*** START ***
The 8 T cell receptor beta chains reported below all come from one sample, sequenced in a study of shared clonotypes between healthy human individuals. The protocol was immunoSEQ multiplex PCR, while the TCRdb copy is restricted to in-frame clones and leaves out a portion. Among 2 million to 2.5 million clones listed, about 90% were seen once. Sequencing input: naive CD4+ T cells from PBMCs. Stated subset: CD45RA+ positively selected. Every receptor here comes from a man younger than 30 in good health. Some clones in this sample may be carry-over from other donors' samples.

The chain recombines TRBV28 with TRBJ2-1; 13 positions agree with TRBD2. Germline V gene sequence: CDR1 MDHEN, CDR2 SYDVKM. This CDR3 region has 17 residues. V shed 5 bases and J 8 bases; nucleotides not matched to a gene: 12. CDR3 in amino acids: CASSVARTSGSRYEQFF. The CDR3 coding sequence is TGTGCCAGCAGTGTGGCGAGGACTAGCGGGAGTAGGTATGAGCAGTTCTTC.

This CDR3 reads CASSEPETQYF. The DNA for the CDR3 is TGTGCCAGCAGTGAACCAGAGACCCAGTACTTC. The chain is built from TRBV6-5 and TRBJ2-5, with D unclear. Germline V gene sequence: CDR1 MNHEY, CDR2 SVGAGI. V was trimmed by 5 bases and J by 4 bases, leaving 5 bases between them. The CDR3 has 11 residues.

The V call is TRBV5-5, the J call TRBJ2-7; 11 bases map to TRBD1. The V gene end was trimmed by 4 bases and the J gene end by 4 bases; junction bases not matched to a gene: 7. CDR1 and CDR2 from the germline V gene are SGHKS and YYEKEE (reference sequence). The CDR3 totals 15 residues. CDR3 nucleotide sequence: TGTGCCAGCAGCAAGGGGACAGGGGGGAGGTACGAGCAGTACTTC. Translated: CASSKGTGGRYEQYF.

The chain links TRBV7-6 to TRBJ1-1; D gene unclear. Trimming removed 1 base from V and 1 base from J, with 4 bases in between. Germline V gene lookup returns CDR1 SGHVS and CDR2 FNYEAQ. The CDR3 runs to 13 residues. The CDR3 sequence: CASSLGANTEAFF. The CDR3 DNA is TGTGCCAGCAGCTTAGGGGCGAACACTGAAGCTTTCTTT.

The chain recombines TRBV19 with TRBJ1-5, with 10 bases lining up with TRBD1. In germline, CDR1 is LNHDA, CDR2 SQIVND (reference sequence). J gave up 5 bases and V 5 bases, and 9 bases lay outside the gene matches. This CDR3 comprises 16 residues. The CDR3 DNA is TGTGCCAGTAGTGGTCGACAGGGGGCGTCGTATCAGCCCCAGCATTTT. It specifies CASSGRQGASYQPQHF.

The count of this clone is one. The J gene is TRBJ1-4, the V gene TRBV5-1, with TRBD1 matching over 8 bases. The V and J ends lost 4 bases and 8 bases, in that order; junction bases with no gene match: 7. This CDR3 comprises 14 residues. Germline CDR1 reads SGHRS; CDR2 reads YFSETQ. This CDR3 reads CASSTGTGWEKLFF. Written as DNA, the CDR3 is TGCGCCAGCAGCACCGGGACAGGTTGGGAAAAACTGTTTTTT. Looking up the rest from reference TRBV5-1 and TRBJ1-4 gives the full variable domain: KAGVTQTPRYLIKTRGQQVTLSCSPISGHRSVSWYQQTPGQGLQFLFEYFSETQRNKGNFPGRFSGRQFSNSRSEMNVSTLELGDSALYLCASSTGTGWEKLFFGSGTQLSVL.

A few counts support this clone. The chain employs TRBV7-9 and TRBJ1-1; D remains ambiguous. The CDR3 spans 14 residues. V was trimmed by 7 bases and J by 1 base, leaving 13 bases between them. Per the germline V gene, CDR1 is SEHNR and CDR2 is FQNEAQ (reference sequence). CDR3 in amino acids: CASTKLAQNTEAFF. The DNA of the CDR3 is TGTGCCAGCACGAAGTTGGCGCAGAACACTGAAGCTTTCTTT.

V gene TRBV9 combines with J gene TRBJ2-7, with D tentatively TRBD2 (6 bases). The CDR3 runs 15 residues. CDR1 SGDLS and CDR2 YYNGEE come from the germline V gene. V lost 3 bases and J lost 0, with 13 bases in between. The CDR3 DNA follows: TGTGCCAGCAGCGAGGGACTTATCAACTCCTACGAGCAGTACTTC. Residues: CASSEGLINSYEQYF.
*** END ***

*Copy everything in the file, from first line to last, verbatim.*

The 8 T cell receptor beta chains reported below all come from one sample, sequenced in a study of shared clonotypes between healthy human individuals. The protocol was immunoSEQ multiplex PCR, while the TCRdb copy is restricted to in-frame clones and leaves out a portion. Among 2 million to 2.5 million clones listed, about 90% were seen once. Sequencing input: naive CD4+ T cells from PBMCs. Stated subset: CD45RA+ positively selected. Every receptor here comes from a man younger than 30 in good health. Some clones in this sample may be carry-over from other donors' samples.

The chain recombines TRBV28 with TRBJ2-1; 13 positions agree with TRBD2. Germline V gene sequence: CDR1 MDHEN, CDR2 SYDVKM. This CDR3 region has 17 residues. V shed 5 bases and J 8 bases; nucleotides not matched to a gene: 12. CDR3 in amino acids: CASSVARTSGSRYEQFF. The CDR3 coding sequence is TGTGCCAGCAGTGTGGCGAGGACTAGCGGGAGTAGGTATGAGCAGTTCTTC.

This CDR3 reads CASSEPETQYF. The DNA for the CDR3 is TGTGCCAGCAGTGAACCAGAGACCCAGTACTTC. The chain is built from TRBV6-5 and TRBJ2-5, with D unclear. Germline V gene sequence: CDR1 MNHEY, CDR2 SVGAGI. V was trimmed by 5 bases and J by 4 bases, leaving 5 bases between them. The CDR3 has 11 residues.

The V call is TRBV5-5, the J call TRBJ2-7; 11 bases map to TRBD1. The V gene end was trimmed by 4 bases and the J gene end by 4 bases; junction bases not matched to a gene: 7. CDR1 and CDR2 from the germline V gene are SGHKS and YYEKEE (reference sequence). The CDR3 totals 15 residues. CDR3 nucleotide sequence: TGTGCCAGCAGCAAGGGGACAGGGGGGAGGTACGAGCAGTACTTC. Translated: CASSKGTGGRYEQYF.

The chain links TRBV7-6 to TRBJ1-1; D gene unclear. Trimming removed 1 base from V and 1 base from J, with 4 bases in between. Germline V gene lookup returns CDR1 SGHVS and CDR2 FNYEAQ. The CDR3 runs to 13 residues. The CDR3 sequence: CASSLGANTEAFF. The CDR3 DNA is TGTGCCAGCAGCTTAGGGGCGAACACTGAAGCTTTCTTT.

The chain recombines TRBV19 with TRBJ1-5, with 10 bases lining up with TRBD1. In germline, CDR1 is LNHDA, CDR2 SQIVND (reference sequence). J gave up 5 bases and V 5 bases, and 9 bases lay outside the gene matches. This CDR3 comprises 16 residues. The CDR3 DNA is TGTGCCAGTAGTGGTCGACAGGGGGCGTCGTATCAGCCCCAGCATTTT. It specifies CASSGRQGASYQPQHF.

The count of this clone is one. The J gene is TRBJ1-4, the V gene TRBV5-1, with TRBD1 matching over 8 bases. The V and J ends lost 4 bases and 8 bases, in that order; junction bases with no gene match: 7. This CDR3 comprises 14 residues. Germline CDR1 reads SGHRS; CDR2 reads YFSETQ. This CDR3 reads CASSTGTGWEKLFF. Written as DNA, the CDR3 is TGCGCCAGCAGCACCGGGACAGGTTGGGAAAAACTGTTTTTT. Looking up the rest from reference TRBV5-1 and TRBJ1-4 gives the full variable domain: KAGVTQTPRYLIKTRGQQVTLSCSPISGHRSVSWYQQTPGQGLQFLFEYFSETQRNKGNFPGRFSGRQFSNSRSEMNVSTLELGDSALYLCASSTGTGWEKLFFGSGTQLSVL.

A few counts support this clone. The chain employs TRBV7-9 and TRBJ1-1; D remains ambiguous. The CDR3 spans 14 residues. V was trimmed by 7 bases and J by 1 base, leaving 13 bases between them. Per the germline V gene, CDR1 is SEHNR and CDR2 is FQNEAQ (reference sequence). CDR3 in amino acids: CASTKLAQNTEAFF. The DNA of the CDR3 is TGTGCCAGCACGAAGTTGGCGCAGAACACTGAAGCTTTCTTT.

V gene TRBV9 combines with J gene TRBJ2-7, with D tentatively TRBD2 (6 bases). The CDR3 runs 15 residues. CDR1 SGDLS and CDR2 YYNGEE come from the germline V gene. V lost 3 bases and J lost 0, with 13 bases in between. The CDR3 DNA follows: TGTGCCAGCAGCGAGGGACTTATCAACTCCTACGAGCAGTACTTC. Residues: CASSEGLINSYEQYF.